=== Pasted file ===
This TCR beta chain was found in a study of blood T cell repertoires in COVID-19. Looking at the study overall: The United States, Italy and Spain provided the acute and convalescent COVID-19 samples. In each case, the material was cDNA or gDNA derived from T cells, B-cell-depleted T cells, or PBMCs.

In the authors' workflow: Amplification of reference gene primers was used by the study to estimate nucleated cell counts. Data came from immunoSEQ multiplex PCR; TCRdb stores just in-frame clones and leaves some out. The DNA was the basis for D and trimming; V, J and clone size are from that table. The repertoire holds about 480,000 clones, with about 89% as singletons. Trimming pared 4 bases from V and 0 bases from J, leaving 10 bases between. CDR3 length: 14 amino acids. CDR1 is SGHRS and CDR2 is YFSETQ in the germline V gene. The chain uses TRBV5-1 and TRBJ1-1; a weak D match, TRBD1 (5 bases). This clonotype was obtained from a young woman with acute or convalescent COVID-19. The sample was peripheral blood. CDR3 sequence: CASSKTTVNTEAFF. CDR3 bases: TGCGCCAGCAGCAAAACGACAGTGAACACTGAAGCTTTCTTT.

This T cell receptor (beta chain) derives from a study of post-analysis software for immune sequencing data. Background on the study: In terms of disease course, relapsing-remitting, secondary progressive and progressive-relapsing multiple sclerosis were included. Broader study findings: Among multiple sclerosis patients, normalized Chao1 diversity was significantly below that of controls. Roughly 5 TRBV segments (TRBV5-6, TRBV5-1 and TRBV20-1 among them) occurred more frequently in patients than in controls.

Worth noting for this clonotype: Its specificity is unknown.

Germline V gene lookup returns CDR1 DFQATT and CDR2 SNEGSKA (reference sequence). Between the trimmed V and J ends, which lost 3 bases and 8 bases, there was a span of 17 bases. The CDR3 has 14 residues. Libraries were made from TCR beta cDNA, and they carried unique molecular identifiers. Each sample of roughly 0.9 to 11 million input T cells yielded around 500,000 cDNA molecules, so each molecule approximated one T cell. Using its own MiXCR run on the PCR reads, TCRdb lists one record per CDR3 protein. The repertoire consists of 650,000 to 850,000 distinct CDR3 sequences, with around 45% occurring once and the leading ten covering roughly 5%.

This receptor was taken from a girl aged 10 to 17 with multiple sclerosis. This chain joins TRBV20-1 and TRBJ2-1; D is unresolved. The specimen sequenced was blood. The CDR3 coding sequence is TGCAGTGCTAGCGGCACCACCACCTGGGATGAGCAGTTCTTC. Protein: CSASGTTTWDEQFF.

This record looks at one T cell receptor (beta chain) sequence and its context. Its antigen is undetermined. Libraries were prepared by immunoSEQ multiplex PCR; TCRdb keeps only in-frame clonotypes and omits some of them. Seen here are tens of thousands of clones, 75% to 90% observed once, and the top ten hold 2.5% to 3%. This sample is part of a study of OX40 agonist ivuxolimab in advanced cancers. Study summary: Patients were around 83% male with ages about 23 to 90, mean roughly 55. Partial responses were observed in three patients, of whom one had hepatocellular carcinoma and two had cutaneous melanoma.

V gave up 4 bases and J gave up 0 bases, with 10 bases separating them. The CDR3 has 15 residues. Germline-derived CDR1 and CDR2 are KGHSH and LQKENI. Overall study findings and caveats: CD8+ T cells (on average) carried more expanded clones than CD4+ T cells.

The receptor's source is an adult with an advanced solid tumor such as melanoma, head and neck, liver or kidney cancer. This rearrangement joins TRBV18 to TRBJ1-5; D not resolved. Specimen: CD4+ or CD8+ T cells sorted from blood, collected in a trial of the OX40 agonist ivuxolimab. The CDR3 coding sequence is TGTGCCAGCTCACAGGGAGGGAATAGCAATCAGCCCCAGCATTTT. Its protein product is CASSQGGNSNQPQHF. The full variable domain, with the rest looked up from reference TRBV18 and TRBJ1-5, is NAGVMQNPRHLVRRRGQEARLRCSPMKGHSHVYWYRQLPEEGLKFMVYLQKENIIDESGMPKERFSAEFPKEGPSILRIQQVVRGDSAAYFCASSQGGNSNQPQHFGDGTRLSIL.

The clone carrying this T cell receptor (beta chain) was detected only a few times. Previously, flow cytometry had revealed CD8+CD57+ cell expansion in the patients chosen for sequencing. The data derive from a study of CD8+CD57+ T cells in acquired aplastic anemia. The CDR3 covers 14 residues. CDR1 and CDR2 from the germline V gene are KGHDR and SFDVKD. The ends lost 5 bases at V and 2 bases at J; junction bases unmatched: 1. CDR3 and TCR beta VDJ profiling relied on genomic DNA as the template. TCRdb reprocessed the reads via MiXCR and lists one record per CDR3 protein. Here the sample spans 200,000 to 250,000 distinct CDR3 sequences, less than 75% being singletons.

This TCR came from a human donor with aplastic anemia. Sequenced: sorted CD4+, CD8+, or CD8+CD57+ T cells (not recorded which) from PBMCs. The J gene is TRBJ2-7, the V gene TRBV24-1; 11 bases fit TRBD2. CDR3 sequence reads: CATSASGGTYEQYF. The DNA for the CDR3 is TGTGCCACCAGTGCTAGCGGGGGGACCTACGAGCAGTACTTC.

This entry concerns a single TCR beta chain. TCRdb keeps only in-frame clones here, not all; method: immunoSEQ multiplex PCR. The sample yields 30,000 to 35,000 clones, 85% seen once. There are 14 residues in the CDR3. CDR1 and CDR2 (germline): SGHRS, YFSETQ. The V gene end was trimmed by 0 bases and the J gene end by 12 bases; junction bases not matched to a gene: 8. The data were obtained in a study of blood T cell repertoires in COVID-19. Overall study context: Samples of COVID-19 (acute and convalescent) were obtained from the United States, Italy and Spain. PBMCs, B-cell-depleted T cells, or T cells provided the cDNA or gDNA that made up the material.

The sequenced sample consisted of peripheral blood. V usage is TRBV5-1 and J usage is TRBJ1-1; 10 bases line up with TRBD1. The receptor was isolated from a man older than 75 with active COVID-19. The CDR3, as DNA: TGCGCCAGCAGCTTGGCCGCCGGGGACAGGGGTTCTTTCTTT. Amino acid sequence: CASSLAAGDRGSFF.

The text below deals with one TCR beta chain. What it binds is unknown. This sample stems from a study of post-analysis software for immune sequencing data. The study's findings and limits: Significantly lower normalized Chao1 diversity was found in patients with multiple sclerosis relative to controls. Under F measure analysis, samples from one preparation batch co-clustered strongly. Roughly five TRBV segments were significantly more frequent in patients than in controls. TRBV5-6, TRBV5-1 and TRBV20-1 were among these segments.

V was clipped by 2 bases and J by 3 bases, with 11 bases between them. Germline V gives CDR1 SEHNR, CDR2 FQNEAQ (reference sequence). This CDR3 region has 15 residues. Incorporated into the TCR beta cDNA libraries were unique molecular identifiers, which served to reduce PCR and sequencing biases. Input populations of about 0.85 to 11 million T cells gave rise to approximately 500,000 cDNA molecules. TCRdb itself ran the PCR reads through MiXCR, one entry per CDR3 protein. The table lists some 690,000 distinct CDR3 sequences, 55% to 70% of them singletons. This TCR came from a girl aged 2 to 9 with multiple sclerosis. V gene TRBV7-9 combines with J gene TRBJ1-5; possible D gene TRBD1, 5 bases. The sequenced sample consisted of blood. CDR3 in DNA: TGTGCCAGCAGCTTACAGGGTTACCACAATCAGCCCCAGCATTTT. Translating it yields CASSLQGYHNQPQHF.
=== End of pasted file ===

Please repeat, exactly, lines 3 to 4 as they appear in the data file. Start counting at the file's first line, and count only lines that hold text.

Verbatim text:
This T cell receptor (beta chain) derives from a study of post-analysis software for immune sequencing data. Background on the study: In terms of disease course, relapsing-remitting, secondary progressive and progressive-relapsing multiple sclerosis were included. Broader study findings: Among multiple sclerosis patients, normalized Chao1 diversity was significantly below that of controls. Roughly 5 TRBV segments (TRBV5-6, TRBV5-1 and TRBV20-1 among them) occurred more frequently in patients than in controls.

Worth noting for this clonotype: Its specificity is unknown.